Letter II

Dear Slugmulch,

I see that you are disturbed that your patient regularly attends church, but allow me to quell your fears. Church attendance is not as threatening to our cause as one might think it is. Our Father has no qualms about people who attend church, so while I would advise you to prevent him from going if possible, do not allow Sunday mornings to cause yourself much worry. If he walks into a church, hears the droning on of a pastor, and walks out with minimal interaction with other people, you have nothing to fear. Better yet, he even thinks that he is doing what is "right." Our enemy does not keep a tally of people's church attendance, but it is best that we keep them unaware of that fact. 

It is, however, your responsibility to prevent any sort of engagement between him and the other people in attendance. Our enemy knows as well as we that there is nothing more powerful than a united force, yet we have worked extensively to prevent modern churches from becoming such forces. In fact, the humans' lack of awareness of the distinction between church attendance and church involvement was accomplished by our fellow tempters at the Anti-Faith Based Commission on Churches. Together, we have successfully convinced many humans that they are doing well to simply attend Sunday morning services, which has greatly prevented our enemy's desired work within his altogether foolish notion of church. 

You must do what you can to convince your patient that he does not need to do anything more than attend church. We run into trouble when they start to get engaged and involved with each other, so it's best to keep up strong and unseen barriers between the pews. Make your patient intensely aware of the quality of people surrounding him in church, and convince him that such people are beneath him. You yourself write that he has grown up going to church his whole life. There are few things better for our cause than people who consider themselves church connoisseurs. Create in him a desire to critique the church's program, for a judgmental attitude will completely distract him from any of the enemy's words he might hear. Bring attention to lengthy announcements, music that is off-key, lyrics that are missed, an overuse of smoke machines, and awkward transitions between songs. All these things, despite their trivial nature, can completely derail a church service for your patient, and if he loses interest even before the preacher is on stage, you have done well for yourself.

If your patient remains interested amid the distractions, remind him that he is simply there to hear an excellent public speaker. Have him focus on the illustrations and mannerisms that the teacher uses as opposed to the actual content. The humans will consistently flock to hear their favorite teachers, and as long as they are focused on quality of speaker and not quality of content, we are winning. Preachers that are excellent teachers can be equally useful to our cause as those that are terrible teacher. Regardless of which type he hears, have him focus on how the words are said and not what the words actually mean.The truth is, and this is not something I readily admit, but humans find the teaching of our enemy irresistible. We would do well to keep his words from their ears, and we must confuse the words that they do hear.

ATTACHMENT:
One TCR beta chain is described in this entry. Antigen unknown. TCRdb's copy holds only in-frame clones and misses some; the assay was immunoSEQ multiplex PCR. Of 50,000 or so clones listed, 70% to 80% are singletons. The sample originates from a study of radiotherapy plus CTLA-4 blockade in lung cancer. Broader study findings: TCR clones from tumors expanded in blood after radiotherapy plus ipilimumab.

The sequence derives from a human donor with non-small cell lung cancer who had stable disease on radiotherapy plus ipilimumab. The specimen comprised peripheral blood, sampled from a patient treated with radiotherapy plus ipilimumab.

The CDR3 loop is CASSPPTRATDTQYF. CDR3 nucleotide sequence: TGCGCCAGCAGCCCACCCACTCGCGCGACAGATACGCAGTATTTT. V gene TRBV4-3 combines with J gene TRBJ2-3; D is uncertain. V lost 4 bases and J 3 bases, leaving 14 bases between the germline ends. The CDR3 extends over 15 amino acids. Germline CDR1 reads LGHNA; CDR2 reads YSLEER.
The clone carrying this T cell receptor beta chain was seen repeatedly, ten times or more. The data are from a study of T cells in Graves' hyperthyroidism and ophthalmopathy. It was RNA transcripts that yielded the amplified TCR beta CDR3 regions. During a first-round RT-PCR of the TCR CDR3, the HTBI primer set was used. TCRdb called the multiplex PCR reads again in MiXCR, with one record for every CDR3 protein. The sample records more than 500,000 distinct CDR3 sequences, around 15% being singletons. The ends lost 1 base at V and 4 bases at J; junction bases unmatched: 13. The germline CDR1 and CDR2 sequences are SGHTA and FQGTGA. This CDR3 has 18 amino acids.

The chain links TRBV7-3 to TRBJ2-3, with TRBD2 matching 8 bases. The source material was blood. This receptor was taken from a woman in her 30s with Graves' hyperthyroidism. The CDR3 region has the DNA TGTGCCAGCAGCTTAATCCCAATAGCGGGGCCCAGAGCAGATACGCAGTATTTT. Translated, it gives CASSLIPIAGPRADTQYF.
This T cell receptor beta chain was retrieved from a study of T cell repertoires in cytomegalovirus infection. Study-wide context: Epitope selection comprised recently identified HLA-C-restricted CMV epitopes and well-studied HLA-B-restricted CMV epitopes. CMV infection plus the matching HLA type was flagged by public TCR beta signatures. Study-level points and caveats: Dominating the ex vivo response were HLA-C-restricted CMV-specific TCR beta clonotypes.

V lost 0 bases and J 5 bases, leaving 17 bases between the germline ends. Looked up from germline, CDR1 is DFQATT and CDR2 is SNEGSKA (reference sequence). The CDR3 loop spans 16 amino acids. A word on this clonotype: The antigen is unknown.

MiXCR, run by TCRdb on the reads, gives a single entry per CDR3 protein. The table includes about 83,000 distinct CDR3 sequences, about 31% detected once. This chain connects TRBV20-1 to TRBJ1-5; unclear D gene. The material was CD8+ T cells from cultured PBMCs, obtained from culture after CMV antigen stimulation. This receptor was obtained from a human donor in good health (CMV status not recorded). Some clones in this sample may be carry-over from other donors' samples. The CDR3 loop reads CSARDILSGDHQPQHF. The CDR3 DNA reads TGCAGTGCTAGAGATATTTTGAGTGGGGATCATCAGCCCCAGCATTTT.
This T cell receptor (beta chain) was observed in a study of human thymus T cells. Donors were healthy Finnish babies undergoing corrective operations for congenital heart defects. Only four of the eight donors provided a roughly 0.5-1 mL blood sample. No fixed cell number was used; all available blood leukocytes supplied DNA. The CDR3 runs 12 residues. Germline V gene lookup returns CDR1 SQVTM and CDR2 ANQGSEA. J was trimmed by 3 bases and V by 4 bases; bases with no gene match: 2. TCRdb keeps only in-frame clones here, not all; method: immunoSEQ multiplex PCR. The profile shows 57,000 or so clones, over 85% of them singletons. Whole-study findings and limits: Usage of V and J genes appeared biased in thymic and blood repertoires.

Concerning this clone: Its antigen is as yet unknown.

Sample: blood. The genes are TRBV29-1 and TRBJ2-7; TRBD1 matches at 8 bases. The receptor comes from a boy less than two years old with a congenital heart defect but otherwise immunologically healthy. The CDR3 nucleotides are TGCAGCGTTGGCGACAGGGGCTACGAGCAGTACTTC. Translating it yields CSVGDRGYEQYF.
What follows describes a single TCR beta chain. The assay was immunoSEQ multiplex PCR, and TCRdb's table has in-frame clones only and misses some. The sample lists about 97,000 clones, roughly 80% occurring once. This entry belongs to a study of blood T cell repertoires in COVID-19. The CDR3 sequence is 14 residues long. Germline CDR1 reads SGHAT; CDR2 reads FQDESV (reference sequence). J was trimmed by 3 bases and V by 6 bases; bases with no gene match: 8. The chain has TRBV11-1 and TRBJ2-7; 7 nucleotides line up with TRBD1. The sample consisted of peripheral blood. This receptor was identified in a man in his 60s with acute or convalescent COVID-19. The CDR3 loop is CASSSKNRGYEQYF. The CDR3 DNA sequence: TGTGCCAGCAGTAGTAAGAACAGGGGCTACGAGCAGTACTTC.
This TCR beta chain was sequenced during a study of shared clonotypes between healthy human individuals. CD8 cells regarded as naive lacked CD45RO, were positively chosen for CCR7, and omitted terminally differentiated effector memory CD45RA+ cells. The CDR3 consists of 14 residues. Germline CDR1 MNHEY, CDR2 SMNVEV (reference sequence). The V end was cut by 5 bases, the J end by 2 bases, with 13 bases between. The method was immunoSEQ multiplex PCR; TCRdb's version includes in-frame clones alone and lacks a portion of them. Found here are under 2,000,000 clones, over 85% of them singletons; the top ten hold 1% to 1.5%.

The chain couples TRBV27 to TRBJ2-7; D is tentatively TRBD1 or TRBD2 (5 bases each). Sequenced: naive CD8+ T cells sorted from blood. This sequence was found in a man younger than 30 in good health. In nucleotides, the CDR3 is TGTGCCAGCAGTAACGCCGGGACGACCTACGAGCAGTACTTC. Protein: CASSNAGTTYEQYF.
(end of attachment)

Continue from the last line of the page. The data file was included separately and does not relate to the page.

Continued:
You must know that Sundays are our busiest workdays. Even after you have done everything you can to minimize the impact of church, some of your best work can be done on Sunday afternoons and evenings. To start, it is imperative that you keep his mind focused on the negative aspects of the service he just sat through as he's on his way to lunch. You should already have him making lunch plans while the pastor is not yet halfway through his talk, but it is also important to keep lunch conversation focused on anything but church. Ideally, you want your patient to walk straight out of church having completely forgotten what he just heard. However, his memory of a teaching can be improved if he is encouraged to discuss its content. Do not allow for discussion. Distract him and his friends with sports and the upcoming work week, and prevent them from sharing what they "learned" at church. I assume that you are already in communication with your associate tempters responsible for his friends. Work together and keep the conversation of your patients far from matters pertaining to our enemy.

I must add that Sunday evenings provide great opportunity for temptation. No doubt your patient is tired from a busy weekend and discouraged at the prospect of going to work in the morning. Humans are weakest when they are tired and when they are upset, and you will find that Sunday evening often provides both of these emotions. I expect even a demon as inexperienced as yourself knows how to take advantage of such weakness.

You are young, but you are beginning to show promise. Pay attention to every word I say, heed my advice, and you may create an expert sinner for yourself just yet.

Your selfish guide,

Wormwood